In my first post using R to analyze NIH data, I examined the number of unique investigators funded by NIH per year as a function of time. The definition of "unique PIs" was based on the number of unique "Contact PI Person ID" numbers in the NIH RePORT database from 1985 to 2014. Overall, this number was 216,521.
As I prepared my data set for more analysis, I discovered that some investigators had more than one Contact PI Person ID number. I have spent the past 2 months trying to sort this out and I am still not done. An investigator in the intramural program has well over 1oo ID numbers over time! Getting this sorted out is crucial for future analyses, particularly longitudinal ones that are so important. Otherwise, an investigator might appear to have a gap or termination in funding just because their ID number changed.
In addition, there are problems the other direction with multiple names associated with one ID number. A very small number of these appear to be cases where different people have been assigned to the same ID number. Most are related to non-uniformity in how names are entered (e.g. with or without a middle initial, with or without a period on the middle initial). Some are good to have been captured such as PI name changes associated with changes in marital status.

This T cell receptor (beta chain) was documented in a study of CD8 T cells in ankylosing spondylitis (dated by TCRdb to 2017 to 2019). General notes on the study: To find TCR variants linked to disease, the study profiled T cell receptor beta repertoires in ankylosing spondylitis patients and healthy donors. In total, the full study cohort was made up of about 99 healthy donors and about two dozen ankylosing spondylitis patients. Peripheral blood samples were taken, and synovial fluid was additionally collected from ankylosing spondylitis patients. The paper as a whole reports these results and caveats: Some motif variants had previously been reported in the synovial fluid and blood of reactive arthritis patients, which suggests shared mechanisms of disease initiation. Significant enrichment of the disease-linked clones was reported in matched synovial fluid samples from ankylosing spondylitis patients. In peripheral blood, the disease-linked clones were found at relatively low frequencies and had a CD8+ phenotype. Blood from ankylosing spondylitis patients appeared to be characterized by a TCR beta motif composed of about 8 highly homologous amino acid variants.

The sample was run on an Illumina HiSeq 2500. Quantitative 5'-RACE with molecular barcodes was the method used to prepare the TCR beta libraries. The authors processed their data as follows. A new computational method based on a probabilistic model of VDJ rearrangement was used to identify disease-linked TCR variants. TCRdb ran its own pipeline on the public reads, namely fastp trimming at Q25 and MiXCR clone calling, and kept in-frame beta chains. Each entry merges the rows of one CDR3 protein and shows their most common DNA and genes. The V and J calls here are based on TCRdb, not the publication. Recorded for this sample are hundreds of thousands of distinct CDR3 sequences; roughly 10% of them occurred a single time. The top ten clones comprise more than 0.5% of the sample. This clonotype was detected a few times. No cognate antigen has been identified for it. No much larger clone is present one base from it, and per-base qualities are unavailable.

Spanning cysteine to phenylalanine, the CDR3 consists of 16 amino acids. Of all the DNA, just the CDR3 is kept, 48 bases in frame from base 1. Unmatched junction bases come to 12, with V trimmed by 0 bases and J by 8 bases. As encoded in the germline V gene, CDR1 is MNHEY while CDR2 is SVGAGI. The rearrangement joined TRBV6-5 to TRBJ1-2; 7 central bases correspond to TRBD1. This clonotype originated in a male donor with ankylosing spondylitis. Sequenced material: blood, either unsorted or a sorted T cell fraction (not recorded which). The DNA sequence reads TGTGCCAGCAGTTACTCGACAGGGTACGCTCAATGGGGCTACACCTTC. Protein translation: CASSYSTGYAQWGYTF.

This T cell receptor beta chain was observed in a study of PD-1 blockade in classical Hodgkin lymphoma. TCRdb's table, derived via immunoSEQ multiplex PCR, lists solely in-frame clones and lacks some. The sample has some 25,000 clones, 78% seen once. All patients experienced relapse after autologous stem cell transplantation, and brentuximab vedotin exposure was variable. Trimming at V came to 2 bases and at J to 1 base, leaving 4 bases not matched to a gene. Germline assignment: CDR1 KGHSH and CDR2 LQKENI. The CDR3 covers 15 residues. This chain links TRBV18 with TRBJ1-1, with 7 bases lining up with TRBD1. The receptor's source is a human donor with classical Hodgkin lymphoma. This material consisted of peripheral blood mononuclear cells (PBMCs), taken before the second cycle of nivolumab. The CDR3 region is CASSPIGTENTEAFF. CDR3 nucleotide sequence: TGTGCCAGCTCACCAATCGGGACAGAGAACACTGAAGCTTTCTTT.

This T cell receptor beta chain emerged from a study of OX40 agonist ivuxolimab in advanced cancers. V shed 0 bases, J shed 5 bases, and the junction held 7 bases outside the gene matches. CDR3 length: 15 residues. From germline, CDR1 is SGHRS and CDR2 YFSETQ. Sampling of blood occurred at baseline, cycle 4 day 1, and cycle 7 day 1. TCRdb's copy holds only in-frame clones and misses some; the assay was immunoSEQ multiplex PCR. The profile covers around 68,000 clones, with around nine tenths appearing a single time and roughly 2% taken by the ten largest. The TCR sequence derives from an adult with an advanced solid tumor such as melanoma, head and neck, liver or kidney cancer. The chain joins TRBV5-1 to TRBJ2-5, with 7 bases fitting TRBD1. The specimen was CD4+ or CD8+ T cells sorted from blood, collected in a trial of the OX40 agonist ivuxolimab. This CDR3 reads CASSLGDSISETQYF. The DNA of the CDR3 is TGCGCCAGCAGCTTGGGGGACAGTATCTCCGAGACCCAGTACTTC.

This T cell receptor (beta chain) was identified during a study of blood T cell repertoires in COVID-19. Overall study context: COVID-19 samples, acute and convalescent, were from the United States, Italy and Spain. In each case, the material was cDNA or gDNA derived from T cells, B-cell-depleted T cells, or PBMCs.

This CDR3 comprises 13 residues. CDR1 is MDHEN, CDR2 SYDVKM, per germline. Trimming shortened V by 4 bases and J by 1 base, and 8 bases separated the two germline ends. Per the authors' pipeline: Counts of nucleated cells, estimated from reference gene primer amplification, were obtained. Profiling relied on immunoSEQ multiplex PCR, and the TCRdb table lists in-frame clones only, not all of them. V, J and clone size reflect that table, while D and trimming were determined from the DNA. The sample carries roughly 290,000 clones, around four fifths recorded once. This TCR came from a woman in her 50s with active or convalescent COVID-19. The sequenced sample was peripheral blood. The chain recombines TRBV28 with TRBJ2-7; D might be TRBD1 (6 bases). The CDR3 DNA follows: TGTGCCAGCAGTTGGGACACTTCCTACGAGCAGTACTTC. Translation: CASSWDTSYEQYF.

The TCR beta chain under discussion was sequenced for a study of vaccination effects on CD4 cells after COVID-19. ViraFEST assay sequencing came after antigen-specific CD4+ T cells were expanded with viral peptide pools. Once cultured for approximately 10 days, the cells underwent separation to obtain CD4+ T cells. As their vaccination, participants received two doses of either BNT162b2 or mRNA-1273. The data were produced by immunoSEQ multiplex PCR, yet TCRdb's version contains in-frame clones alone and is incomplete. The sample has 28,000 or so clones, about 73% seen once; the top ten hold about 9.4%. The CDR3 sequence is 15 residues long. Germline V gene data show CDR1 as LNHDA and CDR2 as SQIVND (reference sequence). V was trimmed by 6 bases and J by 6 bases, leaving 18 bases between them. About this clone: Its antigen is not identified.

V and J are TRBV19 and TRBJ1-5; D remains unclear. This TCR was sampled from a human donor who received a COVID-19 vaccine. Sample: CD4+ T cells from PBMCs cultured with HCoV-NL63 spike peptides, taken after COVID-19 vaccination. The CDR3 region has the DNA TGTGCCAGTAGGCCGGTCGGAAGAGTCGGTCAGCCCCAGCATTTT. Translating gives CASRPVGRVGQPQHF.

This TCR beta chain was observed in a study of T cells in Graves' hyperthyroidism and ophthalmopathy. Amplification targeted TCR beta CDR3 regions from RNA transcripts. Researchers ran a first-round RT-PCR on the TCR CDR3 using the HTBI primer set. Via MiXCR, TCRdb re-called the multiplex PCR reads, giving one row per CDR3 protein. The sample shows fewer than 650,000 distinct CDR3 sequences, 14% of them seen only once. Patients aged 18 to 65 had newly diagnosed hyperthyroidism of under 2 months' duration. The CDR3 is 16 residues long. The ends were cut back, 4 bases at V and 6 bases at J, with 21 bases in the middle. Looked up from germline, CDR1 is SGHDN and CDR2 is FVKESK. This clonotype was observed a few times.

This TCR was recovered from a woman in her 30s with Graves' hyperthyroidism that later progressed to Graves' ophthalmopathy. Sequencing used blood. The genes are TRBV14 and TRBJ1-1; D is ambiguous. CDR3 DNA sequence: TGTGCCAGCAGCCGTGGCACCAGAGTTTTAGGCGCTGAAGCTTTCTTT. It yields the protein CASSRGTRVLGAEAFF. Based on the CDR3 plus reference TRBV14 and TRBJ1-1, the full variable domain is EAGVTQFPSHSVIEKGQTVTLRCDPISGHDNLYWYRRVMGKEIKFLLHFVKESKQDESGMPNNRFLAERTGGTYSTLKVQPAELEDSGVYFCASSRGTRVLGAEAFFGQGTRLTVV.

At this point, I am down to 178,122 unique ID numbers and I expect this number to fall further. While this has been a great exercise in learning R as well as examining creative practices in data entry (I did not previously know that NMN would entered in some cases where an individual gives No Middle Name), I am ready to finish up this stage and get on with more interesting analyses. But, with "data science" as with other types of science, time spent checking the validity of raw data before other analyses are done is time well spent.